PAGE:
On the day of gleaning, the coordinator will stress the importance of the work they do to volunteers and thank them for their time and consideration. It is a small thank you but can lead to a better overall experience knowing that the food they helped pick will put food on somebody’s table. After a volunteer event, a thank you is posted through social media with pictures and information including pounds collected and locations of distribution. Every year, they host an annual event held just for the volunteers that have contributed at one point. The event is simply to honor those who support SoSA, to say thank you in the bigger way, and provide an evening of fun and community.
They like to invest in our recurrent volunteers. They also work to identify barriers to their success which sometimes takes the form of name tags, buckets, and work gloves. They’ve tried to determine what our volunteers love the most and help them works towards it. They also encourage our volunteers to pick their favorite pantries or soup kitchens to send their gleaned food to after an event. This gives volunteers some autonomy and allows them to support their favorite charities.
Repeat gleaners and volunteer area coordinators are often found through existing partnerships with local churches or colleges. This way, whenever they have a need for activities for volunteers, we can provide them with meaningful work. The approach SoSA takes is to capture people’s interest with facts and information about hunger and poverty in America. When the right people are informed, they will rise to the occasion and help make a difference in their community. When those volunteers get a chance to see for themselves what SoSA does, and are actively involved in gleans and events, they are more likely to stay with the organization. Those volunteers may be interested in a permanent volunteer position within their community coordinating local gleanings part-time. It takes passionate people who understand the issues and are willing to make a change in their own lives.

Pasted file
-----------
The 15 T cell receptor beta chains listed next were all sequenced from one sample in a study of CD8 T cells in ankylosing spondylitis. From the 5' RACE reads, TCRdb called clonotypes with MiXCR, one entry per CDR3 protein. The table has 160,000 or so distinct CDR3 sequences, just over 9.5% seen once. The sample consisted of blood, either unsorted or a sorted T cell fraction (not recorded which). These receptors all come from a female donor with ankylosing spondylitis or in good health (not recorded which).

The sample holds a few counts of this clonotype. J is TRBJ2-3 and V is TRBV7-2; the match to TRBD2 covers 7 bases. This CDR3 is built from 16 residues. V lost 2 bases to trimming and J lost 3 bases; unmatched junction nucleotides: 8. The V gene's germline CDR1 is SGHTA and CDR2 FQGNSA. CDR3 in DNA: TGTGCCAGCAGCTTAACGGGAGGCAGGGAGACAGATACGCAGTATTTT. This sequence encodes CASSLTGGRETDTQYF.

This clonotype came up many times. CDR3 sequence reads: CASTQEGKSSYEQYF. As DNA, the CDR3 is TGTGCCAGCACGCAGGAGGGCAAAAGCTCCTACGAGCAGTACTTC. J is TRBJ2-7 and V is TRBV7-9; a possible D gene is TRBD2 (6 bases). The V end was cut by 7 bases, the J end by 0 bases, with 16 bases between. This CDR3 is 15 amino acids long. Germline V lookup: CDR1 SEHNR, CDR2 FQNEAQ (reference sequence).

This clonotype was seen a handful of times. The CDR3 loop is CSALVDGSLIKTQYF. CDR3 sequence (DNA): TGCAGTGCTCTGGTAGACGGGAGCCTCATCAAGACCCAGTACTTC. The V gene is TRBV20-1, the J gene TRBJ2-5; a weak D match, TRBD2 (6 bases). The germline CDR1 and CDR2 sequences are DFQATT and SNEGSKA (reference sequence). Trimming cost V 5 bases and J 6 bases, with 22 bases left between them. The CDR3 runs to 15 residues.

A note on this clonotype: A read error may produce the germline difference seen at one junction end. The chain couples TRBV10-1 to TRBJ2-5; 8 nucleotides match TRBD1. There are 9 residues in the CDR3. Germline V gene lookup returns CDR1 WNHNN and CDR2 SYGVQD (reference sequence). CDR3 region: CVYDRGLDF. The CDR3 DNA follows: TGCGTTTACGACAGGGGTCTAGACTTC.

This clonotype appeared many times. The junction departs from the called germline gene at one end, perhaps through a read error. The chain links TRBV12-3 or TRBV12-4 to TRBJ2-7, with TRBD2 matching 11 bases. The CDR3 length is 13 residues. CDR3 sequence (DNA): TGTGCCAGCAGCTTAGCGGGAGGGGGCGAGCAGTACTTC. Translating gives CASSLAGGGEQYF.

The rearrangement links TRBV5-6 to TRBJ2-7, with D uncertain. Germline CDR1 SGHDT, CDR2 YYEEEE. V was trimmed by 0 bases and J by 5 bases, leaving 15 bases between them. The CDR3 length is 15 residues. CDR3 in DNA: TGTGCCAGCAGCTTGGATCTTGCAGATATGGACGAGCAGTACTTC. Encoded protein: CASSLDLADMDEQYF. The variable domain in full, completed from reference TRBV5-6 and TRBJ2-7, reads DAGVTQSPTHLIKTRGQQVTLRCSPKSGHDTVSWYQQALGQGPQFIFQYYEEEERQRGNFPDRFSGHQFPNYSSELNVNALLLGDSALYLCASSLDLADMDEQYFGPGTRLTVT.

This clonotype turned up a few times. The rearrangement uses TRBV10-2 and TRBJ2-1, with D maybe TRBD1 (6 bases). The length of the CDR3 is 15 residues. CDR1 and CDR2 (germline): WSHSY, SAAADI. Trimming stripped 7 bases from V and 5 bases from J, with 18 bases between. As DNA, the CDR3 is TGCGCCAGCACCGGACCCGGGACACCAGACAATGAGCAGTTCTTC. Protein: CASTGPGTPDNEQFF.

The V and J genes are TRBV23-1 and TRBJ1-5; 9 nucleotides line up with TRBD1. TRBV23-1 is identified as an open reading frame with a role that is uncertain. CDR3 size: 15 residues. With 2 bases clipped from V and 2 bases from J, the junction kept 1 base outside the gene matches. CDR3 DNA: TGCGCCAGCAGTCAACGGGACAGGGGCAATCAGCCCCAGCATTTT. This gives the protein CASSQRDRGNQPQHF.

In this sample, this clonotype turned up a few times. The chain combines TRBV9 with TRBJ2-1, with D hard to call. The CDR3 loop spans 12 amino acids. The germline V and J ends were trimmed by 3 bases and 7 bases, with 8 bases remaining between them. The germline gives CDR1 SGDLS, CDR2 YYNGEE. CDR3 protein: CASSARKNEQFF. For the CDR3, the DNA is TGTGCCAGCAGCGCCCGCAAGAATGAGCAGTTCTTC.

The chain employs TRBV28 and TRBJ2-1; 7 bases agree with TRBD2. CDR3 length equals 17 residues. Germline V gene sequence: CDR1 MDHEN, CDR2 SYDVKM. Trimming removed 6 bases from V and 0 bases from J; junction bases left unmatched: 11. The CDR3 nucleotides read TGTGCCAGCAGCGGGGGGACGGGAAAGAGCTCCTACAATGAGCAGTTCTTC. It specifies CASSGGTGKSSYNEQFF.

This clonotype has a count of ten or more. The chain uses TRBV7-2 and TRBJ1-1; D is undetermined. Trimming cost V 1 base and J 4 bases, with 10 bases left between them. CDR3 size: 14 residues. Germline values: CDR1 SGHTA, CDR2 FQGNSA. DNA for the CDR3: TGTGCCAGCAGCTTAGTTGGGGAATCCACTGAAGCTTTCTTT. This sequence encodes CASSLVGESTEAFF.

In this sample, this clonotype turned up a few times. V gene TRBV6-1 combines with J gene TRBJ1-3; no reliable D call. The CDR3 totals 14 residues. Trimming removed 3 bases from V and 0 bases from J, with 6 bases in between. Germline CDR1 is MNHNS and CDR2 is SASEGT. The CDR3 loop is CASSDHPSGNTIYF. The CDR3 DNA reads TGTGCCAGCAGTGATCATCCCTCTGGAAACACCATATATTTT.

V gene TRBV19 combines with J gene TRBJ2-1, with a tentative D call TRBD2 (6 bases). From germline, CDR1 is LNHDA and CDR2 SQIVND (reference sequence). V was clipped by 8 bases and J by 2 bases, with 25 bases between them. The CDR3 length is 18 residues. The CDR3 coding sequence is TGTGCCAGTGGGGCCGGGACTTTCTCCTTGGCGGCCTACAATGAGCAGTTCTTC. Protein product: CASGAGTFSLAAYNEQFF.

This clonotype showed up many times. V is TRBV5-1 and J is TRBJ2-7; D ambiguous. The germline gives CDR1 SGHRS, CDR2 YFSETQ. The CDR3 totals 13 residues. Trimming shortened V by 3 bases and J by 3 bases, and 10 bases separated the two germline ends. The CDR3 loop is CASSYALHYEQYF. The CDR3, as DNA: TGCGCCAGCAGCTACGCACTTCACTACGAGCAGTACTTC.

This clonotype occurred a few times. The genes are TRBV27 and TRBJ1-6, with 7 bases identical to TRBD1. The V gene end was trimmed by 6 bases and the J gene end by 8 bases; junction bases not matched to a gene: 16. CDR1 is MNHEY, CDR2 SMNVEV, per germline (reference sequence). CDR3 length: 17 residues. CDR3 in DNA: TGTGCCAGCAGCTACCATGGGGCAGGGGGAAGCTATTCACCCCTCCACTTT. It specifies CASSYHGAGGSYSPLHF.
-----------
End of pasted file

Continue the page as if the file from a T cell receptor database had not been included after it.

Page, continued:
Society of St. Andrew(SoSA) Gleaning Network started in 1979 and slowly spread West, in unison with SoSA’s mission. In 2009, SoSA opened an office in Mississippi. Since then, SoSA has helped rescue more than 15 million pounds of food for families in need in our region. Mississippi is home to Vardaman, which is the sweet potato capital of the world. Their largest produce crop to glean is sweet potatoes, but corn, watermelon, and tomatoes are also prolific. The entrepreneurial spirit found in most Mississippians has helped us rescue progressively more food every year. Great success has been found in equipping, training and leading small groups into the fields to glean. Over time, these groups are encouraged to become independent and foster a stronger sense of community at the local level.
Currently, the Mississippi Gleaning Network leads more than 2,000 volunteers annually into the fields after harvesters to glean excess crops, into packing house to glean what isn’t sold, and into the parking lots to host our well-known Crop Drops. There are so many food deserts in geographically isolated regions that Crop Drops are almost a necessity. SoSA has also partnered with a local group called the Oxford Community Farmers Market and has duplicated their fresh food drive project. This allows a greater variety and more regular frequency of produce available for the pantries.